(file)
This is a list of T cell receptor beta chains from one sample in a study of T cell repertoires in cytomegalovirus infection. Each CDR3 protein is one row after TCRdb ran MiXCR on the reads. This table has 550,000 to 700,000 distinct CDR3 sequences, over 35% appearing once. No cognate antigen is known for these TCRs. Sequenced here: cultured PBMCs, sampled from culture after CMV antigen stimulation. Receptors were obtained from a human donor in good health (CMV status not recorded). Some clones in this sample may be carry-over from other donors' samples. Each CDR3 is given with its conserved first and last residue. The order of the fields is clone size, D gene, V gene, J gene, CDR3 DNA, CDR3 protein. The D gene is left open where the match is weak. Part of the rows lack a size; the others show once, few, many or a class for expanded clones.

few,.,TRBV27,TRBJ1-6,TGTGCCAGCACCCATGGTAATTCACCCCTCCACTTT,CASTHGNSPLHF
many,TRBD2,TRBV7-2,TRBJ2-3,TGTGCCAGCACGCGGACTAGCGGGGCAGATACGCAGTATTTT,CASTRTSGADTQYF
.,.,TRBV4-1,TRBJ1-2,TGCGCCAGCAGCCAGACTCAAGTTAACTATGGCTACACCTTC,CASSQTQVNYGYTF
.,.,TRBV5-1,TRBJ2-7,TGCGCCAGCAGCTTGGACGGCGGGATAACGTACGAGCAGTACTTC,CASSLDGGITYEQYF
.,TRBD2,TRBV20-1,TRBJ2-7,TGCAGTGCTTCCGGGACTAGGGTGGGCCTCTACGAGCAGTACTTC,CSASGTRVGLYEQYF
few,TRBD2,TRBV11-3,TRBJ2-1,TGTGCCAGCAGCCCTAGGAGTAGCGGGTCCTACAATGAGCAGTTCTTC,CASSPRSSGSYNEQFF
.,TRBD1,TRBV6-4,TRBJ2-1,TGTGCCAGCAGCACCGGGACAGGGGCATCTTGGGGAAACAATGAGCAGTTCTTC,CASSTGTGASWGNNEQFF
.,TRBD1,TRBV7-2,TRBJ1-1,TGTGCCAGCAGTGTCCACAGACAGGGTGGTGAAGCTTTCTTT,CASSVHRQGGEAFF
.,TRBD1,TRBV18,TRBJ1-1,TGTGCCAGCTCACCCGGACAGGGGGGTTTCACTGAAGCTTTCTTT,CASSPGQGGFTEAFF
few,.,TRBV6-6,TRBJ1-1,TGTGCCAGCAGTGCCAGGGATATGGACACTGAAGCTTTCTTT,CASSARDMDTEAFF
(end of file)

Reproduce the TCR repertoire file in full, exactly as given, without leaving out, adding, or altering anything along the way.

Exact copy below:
This is a list of T cell receptor beta chains from one sample in a study of T cell repertoires in cytomegalovirus infection. Each CDR3 protein is one row after TCRdb ran MiXCR on the reads. This table has 550,000 to 700,000 distinct CDR3 sequences, over 35% appearing once. No cognate antigen is known for these TCRs. Sequenced here: cultured PBMCs, sampled from culture after CMV antigen stimulation. Receptors were obtained from a human donor in good health (CMV status not recorded). Some clones in this sample may be carry-over from other donors' samples. Each CDR3 is given with its conserved first and last residue. The order of the fields is clone size, D gene, V gene, J gene, CDR3 DNA, CDR3 protein. The D gene is left open where the match is weak. Part of the rows lack a size; the others show once, few, many or a class for expanded clones.

few,.,TRBV27,TRBJ1-6,TGTGCCAGCACCCATGGTAATTCACCCCTCCACTTT,CASTHGNSPLHF
many,TRBD2,TRBV7-2,TRBJ2-3,TGTGCCAGCACGCGGACTAGCGGGGCAGATACGCAGTATTTT,CASTRTSGADTQYF
.,.,TRBV4-1,TRBJ1-2,TGCGCCAGCAGCCAGACTCAAGTTAACTATGGCTACACCTTC,CASSQTQVNYGYTF
.,.,TRBV5-1,TRBJ2-7,TGCGCCAGCAGCTTGGACGGCGGGATAACGTACGAGCAGTACTTC,CASSLDGGITYEQYF
.,TRBD2,TRBV20-1,TRBJ2-7,TGCAGTGCTTCCGGGACTAGGGTGGGCCTCTACGAGCAGTACTTC,CSASGTRVGLYEQYF
few,TRBD2,TRBV11-3,TRBJ2-1,TGTGCCAGCAGCCCTAGGAGTAGCGGGTCCTACAATGAGCAGTTCTTC,CASSPRSSGSYNEQFF
.,TRBD1,TRBV6-4,TRBJ2-1,TGTGCCAGCAGCACCGGGACAGGGGCATCTTGGGGAAACAATGAGCAGTTCTTC,CASSTGTGASWGNNEQFF
.,TRBD1,TRBV7-2,TRBJ1-1,TGTGCCAGCAGTGTCCACAGACAGGGTGGTGAAGCTTTCTTT,CASSVHRQGGEAFF
.,TRBD1,TRBV18,TRBJ1-1,TGTGCCAGCTCACCCGGACAGGGGGGTTTCACTGAAGCTTTCTTT,CASSPGQGGFTEAFF
few,.,TRBV6-6,TRBJ1-1,TGTGCCAGCAGTGCCAGGGATATGGACACTGAAGCTTTCTTT,CASSARDMDTEAFF